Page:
Copyright IS an intellectual property right. :teehee:

redheadrachel
08-07-2007, 11:48 AM
How much would you have to change up something before it stops being their pattern and becomes your own creation? Like, if you took someone's very basic bag pattern, but put a fair isle or intarsia chart on it, it would become a very different bag. You may use their shaping, but if that's just like "CO 50 stitches, increase every five rows" or something, but then that's so generic it could almost be from any pattern. That's the biggest thing I don't understand. If you take someone's pattern for a basic baby sweater but add some cabling or something, is it still their baby sweater?

Jan in CA
08-07-2007, 11:52 AM
Maybe this section will help, Rachel.
http://www.geocities.com/jbtocker/copyright/copyrfaq7.html

How much would you have to change up something before it stops being their pattern and becomes your own creation? Like, if you took someone's very basic bag pattern, but put a fair isle or intarsia chart on it, it would become a very different bag. You may use their shaping, but if that's just like "CO 50 stitches, increase every five rows" or something, but then that's so generic it could almost be from any pattern. That's the biggest thing I don't understand. If you take someone's pattern for a basic baby sweater but add some cabling or something, is it still their baby sweater?

redheadrachel
08-07-2007, 11:54 AM
Thanks Jan! You always know the perfect websites to steer people in the right direction :)

Braden
08-07-2007, 11:55 AM
IMO if the pattern is completely unrecognizeable, then it becomes your pattern. If you use everything else, but just add some cabling or something, it's still theirs. But, if you changed it so drastically as to add a stranded/intarsia/mosaic chart, then I believe it's your pattern.

dreamsherl
08-07-2007, 11:57 AM
If you are making a basket-weave baby blanket, that's not copyrighted. Basket-weave is a stitch pattern, and is considering "public domain." If you were to write down a pattern and say "Use x yarn, y size needles, cast on z stitches, knit garter stitch for 7 rows, and knit a 7 stitch garter border on all rows, <basketweave instructions> for 49 rows, knit 7 garter rows, and bind off," that'd be a pattern.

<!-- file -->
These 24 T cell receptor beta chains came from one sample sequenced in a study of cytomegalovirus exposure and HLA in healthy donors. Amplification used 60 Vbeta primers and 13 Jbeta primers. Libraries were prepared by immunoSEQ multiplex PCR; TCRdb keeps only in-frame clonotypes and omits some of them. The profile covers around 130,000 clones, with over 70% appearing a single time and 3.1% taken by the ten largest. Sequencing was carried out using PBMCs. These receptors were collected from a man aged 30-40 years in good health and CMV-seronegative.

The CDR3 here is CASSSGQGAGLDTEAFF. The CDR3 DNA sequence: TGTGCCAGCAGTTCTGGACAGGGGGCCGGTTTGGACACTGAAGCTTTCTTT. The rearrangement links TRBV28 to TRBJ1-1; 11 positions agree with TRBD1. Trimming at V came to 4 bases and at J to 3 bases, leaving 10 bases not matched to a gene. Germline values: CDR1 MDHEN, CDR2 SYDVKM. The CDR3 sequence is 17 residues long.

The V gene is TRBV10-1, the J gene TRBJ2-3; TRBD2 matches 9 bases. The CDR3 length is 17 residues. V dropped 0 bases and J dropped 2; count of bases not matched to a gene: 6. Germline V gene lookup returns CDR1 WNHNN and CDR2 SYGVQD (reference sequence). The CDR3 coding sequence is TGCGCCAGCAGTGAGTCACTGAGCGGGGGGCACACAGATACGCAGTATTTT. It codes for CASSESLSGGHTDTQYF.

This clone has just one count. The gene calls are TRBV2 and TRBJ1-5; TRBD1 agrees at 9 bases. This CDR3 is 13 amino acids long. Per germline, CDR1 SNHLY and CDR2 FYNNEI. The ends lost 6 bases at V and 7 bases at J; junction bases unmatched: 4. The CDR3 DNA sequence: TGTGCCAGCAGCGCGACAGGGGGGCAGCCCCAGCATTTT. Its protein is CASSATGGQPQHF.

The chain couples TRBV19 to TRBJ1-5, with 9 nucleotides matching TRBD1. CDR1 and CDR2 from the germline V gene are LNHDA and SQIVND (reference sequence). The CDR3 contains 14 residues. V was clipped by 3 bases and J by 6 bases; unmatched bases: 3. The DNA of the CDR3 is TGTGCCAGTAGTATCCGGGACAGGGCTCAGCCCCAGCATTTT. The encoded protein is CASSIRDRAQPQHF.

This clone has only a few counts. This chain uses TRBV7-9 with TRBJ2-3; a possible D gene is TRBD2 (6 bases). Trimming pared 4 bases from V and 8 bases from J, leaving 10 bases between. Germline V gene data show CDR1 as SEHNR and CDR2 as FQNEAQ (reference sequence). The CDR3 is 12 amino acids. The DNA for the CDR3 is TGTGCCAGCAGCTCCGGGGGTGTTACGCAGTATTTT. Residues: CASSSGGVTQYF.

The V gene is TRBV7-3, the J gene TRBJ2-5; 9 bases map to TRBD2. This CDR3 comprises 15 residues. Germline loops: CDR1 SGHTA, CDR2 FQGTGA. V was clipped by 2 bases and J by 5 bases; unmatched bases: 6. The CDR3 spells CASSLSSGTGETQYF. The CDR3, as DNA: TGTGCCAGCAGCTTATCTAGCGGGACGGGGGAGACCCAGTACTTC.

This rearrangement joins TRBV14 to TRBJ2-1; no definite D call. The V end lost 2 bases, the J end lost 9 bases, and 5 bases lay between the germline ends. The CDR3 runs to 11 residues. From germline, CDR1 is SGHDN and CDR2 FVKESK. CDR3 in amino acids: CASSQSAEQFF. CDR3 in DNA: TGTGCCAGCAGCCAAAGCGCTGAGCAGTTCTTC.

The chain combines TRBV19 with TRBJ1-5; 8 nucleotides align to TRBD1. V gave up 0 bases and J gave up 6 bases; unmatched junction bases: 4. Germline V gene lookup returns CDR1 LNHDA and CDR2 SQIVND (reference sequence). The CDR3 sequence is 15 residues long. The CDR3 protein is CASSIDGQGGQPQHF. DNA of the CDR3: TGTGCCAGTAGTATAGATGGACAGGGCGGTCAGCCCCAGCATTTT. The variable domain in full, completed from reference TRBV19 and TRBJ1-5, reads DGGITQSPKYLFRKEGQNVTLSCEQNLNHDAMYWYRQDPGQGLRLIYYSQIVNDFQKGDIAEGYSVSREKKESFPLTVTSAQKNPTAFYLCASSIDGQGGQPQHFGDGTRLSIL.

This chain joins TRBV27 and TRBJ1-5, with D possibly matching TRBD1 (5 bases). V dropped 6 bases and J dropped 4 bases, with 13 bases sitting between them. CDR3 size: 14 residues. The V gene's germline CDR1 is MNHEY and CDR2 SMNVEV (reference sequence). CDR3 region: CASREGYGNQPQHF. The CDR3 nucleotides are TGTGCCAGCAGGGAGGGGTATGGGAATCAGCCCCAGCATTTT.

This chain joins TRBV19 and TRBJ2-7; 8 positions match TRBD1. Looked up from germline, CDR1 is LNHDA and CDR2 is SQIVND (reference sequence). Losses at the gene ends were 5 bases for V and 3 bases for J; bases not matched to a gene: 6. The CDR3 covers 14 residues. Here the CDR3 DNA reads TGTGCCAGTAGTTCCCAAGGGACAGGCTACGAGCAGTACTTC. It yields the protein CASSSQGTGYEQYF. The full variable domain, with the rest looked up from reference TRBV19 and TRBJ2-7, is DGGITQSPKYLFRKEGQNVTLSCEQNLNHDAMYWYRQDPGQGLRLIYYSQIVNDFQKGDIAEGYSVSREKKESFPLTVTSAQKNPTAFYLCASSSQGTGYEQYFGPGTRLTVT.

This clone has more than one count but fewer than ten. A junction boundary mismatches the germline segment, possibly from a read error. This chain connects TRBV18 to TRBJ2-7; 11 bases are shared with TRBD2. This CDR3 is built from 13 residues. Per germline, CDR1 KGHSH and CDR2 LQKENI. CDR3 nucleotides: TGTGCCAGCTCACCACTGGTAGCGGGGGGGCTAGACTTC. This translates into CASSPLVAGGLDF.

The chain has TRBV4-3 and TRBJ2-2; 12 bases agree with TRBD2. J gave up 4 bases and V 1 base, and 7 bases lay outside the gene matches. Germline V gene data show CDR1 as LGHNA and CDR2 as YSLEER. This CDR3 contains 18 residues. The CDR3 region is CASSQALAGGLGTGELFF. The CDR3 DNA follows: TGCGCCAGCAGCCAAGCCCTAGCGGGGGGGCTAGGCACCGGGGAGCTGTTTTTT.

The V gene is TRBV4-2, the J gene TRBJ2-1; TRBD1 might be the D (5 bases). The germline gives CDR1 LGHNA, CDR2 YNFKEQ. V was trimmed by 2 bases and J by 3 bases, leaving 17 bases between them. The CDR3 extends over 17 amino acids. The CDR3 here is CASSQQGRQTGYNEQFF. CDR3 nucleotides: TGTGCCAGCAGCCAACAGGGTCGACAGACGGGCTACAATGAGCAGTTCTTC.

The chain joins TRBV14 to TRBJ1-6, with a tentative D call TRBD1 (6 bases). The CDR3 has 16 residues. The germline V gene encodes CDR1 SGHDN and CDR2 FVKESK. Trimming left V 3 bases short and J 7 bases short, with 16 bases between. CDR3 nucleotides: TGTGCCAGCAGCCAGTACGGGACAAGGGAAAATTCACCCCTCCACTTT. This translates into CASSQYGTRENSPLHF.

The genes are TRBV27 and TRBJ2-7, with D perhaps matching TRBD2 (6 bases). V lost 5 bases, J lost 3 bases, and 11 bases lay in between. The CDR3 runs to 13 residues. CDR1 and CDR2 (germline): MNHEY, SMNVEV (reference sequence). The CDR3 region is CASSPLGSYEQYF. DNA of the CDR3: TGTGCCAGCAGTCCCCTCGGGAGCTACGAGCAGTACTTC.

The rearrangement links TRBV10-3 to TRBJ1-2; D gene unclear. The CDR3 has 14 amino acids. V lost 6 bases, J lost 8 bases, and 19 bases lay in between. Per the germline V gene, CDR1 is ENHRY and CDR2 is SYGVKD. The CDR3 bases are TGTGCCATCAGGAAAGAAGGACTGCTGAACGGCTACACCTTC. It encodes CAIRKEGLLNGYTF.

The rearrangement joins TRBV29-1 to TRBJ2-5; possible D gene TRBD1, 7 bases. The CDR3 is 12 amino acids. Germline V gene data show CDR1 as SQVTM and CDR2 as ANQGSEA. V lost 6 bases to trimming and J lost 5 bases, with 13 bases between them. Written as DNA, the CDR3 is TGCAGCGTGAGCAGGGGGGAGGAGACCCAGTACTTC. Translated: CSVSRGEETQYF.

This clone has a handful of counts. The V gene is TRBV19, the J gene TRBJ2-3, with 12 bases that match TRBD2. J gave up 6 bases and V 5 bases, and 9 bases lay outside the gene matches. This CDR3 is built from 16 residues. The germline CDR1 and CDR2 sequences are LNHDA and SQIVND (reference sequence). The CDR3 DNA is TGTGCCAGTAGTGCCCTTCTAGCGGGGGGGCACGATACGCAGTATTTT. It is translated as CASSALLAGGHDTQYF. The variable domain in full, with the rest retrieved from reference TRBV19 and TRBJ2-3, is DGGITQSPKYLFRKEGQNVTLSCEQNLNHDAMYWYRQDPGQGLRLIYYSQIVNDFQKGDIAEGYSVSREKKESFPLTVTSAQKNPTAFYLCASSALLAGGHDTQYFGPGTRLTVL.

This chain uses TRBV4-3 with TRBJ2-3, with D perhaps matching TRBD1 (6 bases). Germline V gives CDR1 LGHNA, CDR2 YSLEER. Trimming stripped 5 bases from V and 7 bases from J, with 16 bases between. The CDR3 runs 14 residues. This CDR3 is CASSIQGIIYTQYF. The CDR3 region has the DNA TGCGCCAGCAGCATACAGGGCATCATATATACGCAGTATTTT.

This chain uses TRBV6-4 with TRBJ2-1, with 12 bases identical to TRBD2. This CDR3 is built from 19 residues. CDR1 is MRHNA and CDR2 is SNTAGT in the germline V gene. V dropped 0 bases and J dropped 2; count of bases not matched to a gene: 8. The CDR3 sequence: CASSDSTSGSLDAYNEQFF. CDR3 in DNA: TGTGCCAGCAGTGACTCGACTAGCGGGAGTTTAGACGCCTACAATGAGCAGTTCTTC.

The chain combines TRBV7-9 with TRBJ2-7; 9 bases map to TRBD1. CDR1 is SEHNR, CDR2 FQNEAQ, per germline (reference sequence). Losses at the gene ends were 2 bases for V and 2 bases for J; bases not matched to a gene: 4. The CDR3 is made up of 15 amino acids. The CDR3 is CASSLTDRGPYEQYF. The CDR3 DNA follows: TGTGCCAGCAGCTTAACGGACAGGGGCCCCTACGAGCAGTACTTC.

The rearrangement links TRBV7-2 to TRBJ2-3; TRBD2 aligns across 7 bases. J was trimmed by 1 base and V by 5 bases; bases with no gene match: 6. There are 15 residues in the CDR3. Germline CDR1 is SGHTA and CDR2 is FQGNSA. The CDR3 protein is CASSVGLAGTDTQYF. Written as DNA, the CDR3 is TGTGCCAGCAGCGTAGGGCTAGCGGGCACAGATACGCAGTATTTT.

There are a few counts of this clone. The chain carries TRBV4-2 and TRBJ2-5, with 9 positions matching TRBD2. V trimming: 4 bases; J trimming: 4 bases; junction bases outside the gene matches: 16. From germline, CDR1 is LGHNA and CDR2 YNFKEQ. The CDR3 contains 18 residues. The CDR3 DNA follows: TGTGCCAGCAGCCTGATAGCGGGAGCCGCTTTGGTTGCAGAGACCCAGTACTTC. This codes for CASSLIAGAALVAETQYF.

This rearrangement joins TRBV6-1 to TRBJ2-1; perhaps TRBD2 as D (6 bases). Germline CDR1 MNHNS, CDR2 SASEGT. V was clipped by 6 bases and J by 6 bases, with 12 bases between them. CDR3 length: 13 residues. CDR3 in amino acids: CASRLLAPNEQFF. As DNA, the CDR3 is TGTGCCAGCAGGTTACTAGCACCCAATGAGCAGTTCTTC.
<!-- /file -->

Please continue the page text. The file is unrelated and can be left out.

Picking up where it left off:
But "basketweave stitch" and "raglan sweater" aren't copyrighted...they are techniques. It's the sum total that makes a pattern copyrighted.


Thanks, I was going to ask a question about this. I plan to make shrugs and other knitted items and wanted to know if the actual stitches were copyrighted.

rebecca
08-07-2007, 12:04 PM
I, and most others that I find that design patterns, as well ask that you not sell items made from their designs for profit. I've given permission to some very nice knitters who have emailed me to ask if the FOs could be sold in auctions/craft fairs for worthy causes. But, I offer my patterns for free and for personal use, I don't think it fair for anyone to make $ off of something that I designed and very nicely offered for free. Which is why I state this on all of my patterns. I'm pretty sure you will find this to be pretty universal.
I've found some of the FOs from my designs being sold on Etsy and the one of the people even told me that I wasn't the designer!
Sorry, I in no way mean to cause any dissension, just hopping in with the designer's view.

redheadrachel
08-07-2007, 12:09 PM
Yeah it's very valid, and I'm glad to hear the designer's point of view. I don't want to take any of the credit or rights from the designer if I'm not the designer, which is why I posed the question about altering patterns in the first place.
I think the link that Jan provided was a very good explanation of the laws, and it really clarified a few things for me. Good stuff :thumbsup:

Silver
08-07-2007, 12:10 PM
It's like taking a Jane Austen novel, putting your name on it, and selling it on Lulu, or trying to pass off a Beatles song as your own.
It is absolutely not the same as claiming authorship of a book or song. That is outright plagiarism. Using a pattern to create something yourself is a completely different matter.


And I agree that pattern copyrights are often far too restrictive. If I use a pattern to knit something, I am putting in the work myself, and if I were to sell the item, I would take credit for the work I put into it, not the design of the article.

I think there should be a clarification to the rule. I think it should be ok for me to knit an Annie Modesitt pattern and sell the finished item... once, maybe even twice. But I should not be allowed to knit the item over and over and stock my store with said item for sale in a commercial setting.

In fact, I would almost bet that this is exactly what that copyright is intended to protect against. You could always write to the author and ask "Can I knit your sweater and sell it to a friend who has asked me to knit it for her?" Chances are, the author will allow this small sale. Sure, not everyone will, but asking doesn't hurt anyone.

And on the subject, I need to add a note to my sock classes that you can take your finished socks and sell them if you want to. :thumbsup:

redheadrachel
08-07-2007, 12:14 PM
And on the subject, I need to add a note to my sock classes that you can take your finished socks and sell them if you want to. :thumbsup:
Ooh, score!!:happydance:

dustinac
08-07-2007, 12:14 PM